The 10 best cars of 2022

06th December 2022
Ben Miles

It’s almost the end of the year and that of course means endless best of the year lists. And we at GRR are absolutely no exception, we’re all suckers for reading what people think was better than other things, so why avoid the issue. It’s also been a pretty good year for releases of exceptional cars, so picking the very best was difficult. But we’re pretty happy with what we’ve chosen.

Porsche Cayman GT4 RS

Ah yes, starting with what was definitely my favourite car to drive of 2022. Back at the start of the year we got our first chance to spend some time in Porsche’s latest speed machine, the most stripped-out, most-winged, most extreme Cayman there had ever been.

The interesting thing is that the change in pure performance stats over the standard GT4, if you can call it standard, is negligible. There’s 80PS more, to make 500PS (368kW) and 30Nm extra – for 450Nm (331lb ft) overall. While that does mean the GT4 RS will hit 62mph as fast as the 911 GT3, pure speed is not what the GT4 RS is about.

What it will do very happily is be a total nutter. The engine – derived from the one in the 911 GT3 cup racing car – screams to 9,000rpm. From idle to 8,500 it sounds like a demented banshee and above that it sounds like death is being tortured. A new manifold means free revving and the chassis is pretty much perfection. The Cayman GT4 RS is a chuckable monster that will torture every one of your senses like Homer being force-fed donuts in the Simpsons. It’s just magnificent.

Genesis GV60

I have my problems with the GV60 – it looks a bit like a fish from several angles, it is really rather expensive, and some of the chintzy bits are a bit, well, chintzy. But, underneath it all, what Genesis has done is really rather good.

It helps that the car is based on the Kia EV6/Hyundai Ioniq 5 platform, giving the GV60 a base of two of the best EVs ever made. But Genesis has managed to give the car its own personality. It doesn’t feel as exciting as the EV6 or look as good as the Ioniq 5, but it has taken the interior and elevated it into exec levels. The drive and range are excellent and once you’re inside it you don’t have to look at it, so all is good.

Cupra Born

You have to wonder what VAG execs think of the Cupra Born, really. For anyone who has been in both, what the Born does is spend its time highlighting all the things that are wrong with the Volkswagen ID.3. Because underneath, and in large parts on top, they are the same car.

The Born looks great, it has a lovely interior and, while I take issue with how it handles compared to its sporty looks, it drives extremely nicely, delivering dollops of power when you want and, certainly in the wet, a little slide from the rear. There are faster versions coming that should hopefully fix that sporty looks/reasonable drive dichotomy, but if you’re looking for a family EV with a decent budget the Cupra Born is quite possibly the best choice in its segment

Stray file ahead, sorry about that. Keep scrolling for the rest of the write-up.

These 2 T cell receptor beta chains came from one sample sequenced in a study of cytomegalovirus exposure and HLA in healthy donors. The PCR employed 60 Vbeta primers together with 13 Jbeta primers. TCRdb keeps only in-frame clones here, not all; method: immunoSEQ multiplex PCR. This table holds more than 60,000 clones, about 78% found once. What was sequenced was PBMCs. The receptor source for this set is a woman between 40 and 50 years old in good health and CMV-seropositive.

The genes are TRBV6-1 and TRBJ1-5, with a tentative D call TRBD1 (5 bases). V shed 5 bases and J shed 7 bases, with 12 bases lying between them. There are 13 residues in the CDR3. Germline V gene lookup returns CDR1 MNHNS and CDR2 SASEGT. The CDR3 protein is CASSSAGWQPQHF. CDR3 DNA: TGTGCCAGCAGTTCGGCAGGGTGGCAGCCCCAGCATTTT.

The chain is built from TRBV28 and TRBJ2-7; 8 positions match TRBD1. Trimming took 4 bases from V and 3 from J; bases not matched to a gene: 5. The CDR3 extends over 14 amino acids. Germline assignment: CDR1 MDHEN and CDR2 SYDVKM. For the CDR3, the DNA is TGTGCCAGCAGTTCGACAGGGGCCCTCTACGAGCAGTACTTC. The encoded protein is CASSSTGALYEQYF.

Morgan Super 3

The Morgan 3-Wheeler is dead, long live the Morgan Super 3. How do you radically alter a car that’s essentially three wheels tacked onto an engine?

Well, the answer, according to Morgan, is to move to a proper car engine, stick it inside the bodywork for the first time and add some tech. Now with a water-cooled 1.5-litre three-cylinder from Ford, the Super 3 might have lost some of the charm of that old vee-twin slung out in front, but it’s gained a more modern look and lost none of the fun. It’s also faster, with 118PS (87kW) and 129Nm (95lb ft) while weighing 635kg.

There’s still nothing that looks or handles like the Super 3, with the gearbox from an MX-5, an engine related to the Fiesta ST and basically no weight. It’s a purist’s dream, and possibly the easiest car to break traction in. A one-tyre fire in a Super 3 also isn’t really an issue. 

BMW i4

Ignore the weird M badge on one of them, the i4 might be exactly what the EV market is crying out for. Sure it’s great to see EVs experiment, be radically different to the automotive norm, use their freedom from trad drivetrains to think outside the box. But a century of car making has led us to expect cars to look and be a certain way. The i4 is a BMW family car that looks like a BMW family car and just happens to be an EV. A salooney-fastback thing with four doors, five seats and room for luggage.

It also drives very well, is exceptionally fast and manages to have an innate Bimmer-ness to it as you drive. Perhaps the downside is the way the screen feels like it’s been propped on the dash rather than integrated, but the interior quality is top notch and for all people complain about the nose, it’s a good-looking car.